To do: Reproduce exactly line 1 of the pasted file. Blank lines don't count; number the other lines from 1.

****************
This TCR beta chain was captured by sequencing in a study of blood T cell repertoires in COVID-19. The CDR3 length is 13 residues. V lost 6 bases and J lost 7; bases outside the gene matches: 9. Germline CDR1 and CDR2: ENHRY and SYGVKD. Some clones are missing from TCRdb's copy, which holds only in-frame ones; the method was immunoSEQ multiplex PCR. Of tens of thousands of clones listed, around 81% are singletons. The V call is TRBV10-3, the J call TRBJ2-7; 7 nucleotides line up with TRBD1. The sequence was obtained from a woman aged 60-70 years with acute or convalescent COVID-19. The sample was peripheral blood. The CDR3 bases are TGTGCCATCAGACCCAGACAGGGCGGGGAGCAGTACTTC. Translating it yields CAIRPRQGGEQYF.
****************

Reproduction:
This TCR beta chain was captured by sequencing in a study of blood T cell repertoires in COVID-19. The CDR3 length is 13 residues. V lost 6 bases and J lost 7; bases outside the gene matches: 9. Germline CDR1 and CDR2: ENHRY and SYGVKD. Some clones are missing from TCRdb's copy, which holds only in-frame ones; the method was immunoSEQ multiplex PCR. Of tens of thousands of clones listed, around 81% are singletons. The V call is TRBV10-3, the J call TRBJ2-7; 7 nucleotides line up with TRBD1. The sequence was obtained from a woman aged 60-70 years with acute or convalescent COVID-19. The sample was peripheral blood. The CDR3 bases are TGTGCCATCAGACCCAGACAGGGCGGGGAGCAGTACTTC. Translating it yields CAIRPRQGGEQYF.